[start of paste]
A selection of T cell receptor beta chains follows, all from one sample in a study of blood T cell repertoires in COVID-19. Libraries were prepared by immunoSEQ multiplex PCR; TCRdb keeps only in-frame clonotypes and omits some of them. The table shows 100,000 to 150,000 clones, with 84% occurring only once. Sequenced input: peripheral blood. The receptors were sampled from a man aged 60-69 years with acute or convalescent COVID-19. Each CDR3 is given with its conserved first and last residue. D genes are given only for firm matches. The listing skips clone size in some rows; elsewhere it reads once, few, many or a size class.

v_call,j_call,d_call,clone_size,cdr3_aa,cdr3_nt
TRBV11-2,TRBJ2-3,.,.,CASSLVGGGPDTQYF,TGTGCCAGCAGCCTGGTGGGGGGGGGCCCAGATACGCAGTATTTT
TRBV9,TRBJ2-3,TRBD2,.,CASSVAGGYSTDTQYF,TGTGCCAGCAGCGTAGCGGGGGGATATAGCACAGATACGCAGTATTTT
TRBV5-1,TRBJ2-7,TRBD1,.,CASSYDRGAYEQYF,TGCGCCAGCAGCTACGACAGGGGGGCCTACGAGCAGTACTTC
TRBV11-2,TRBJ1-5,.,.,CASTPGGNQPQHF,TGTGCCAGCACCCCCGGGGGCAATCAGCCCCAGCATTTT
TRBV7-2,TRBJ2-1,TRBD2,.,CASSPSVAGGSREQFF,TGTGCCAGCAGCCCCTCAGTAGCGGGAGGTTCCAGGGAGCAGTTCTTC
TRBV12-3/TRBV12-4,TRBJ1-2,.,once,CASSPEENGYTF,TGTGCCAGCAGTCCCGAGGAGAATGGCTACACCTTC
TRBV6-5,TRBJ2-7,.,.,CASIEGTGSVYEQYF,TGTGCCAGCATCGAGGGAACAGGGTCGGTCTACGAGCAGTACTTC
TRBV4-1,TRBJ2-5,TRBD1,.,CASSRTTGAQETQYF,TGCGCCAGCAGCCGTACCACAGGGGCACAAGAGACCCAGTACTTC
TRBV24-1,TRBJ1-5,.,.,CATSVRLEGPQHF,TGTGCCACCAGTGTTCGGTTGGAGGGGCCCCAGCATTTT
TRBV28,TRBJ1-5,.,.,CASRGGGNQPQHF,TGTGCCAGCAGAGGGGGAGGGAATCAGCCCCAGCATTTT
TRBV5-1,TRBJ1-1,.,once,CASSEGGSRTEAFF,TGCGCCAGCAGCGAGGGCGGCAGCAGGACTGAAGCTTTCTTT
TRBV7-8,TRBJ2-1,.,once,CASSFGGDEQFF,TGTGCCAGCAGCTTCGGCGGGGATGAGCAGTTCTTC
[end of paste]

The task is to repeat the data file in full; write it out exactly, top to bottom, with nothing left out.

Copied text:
A selection of T cell receptor beta chains follows, all from one sample in a study of blood T cell repertoires in COVID-19. Libraries were prepared by immunoSEQ multiplex PCR; TCRdb keeps only in-frame clonotypes and omits some of them. The table shows 100,000 to 150,000 clones, with 84% occurring only once. Sequenced input: peripheral blood. The receptors were sampled from a man aged 60-69 years with acute or convalescent COVID-19. Each CDR3 is given with its conserved first and last residue. D genes are given only for firm matches. The listing skips clone size in some rows; elsewhere it reads once, few, many or a size class.

v_call,j_call,d_call,clone_size,cdr3_aa,cdr3_nt
TRBV11-2,TRBJ2-3,.,.,CASSLVGGGPDTQYF,TGTGCCAGCAGCCTGGTGGGGGGGGGCCCAGATACGCAGTATTTT
TRBV9,TRBJ2-3,TRBD2,.,CASSVAGGYSTDTQYF,TGTGCCAGCAGCGTAGCGGGGGGATATAGCACAGATACGCAGTATTTT
TRBV5-1,TRBJ2-7,TRBD1,.,CASSYDRGAYEQYF,TGCGCCAGCAGCTACGACAGGGGGGCCTACGAGCAGTACTTC
TRBV11-2,TRBJ1-5,.,.,CASTPGGNQPQHF,TGTGCCAGCACCCCCGGGGGCAATCAGCCCCAGCATTTT
TRBV7-2,TRBJ2-1,TRBD2,.,CASSPSVAGGSREQFF,TGTGCCAGCAGCCCCTCAGTAGCGGGAGGTTCCAGGGAGCAGTTCTTC
TRBV12-3/TRBV12-4,TRBJ1-2,.,once,CASSPEENGYTF,TGTGCCAGCAGTCCCGAGGAGAATGGCTACACCTTC
TRBV6-5,TRBJ2-7,.,.,CASIEGTGSVYEQYF,TGTGCCAGCATCGAGGGAACAGGGTCGGTCTACGAGCAGTACTTC
TRBV4-1,TRBJ2-5,TRBD1,.,CASSRTTGAQETQYF,TGCGCCAGCAGCCGTACCACAGGGGCACAAGAGACCCAGTACTTC
TRBV24-1,TRBJ1-5,.,.,CATSVRLEGPQHF,TGTGCCACCAGTGTTCGGTTGGAGGGGCCCCAGCATTTT
TRBV28,TRBJ1-5,.,.,CASRGGGNQPQHF,TGTGCCAGCAGAGGGGGAGGGAATCAGCCCCAGCATTTT
TRBV5-1,TRBJ1-1,.,once,CASSEGGSRTEAFF,TGCGCCAGCAGCGAGGGCGGCAGCAGGACTGAAGCTTTCTTT
TRBV7-8,TRBJ2-1,.,once,CASSFGGDEQFF,TGTGCCAGCAGCTTCGGCGGGGATGAGCAGTTCTTC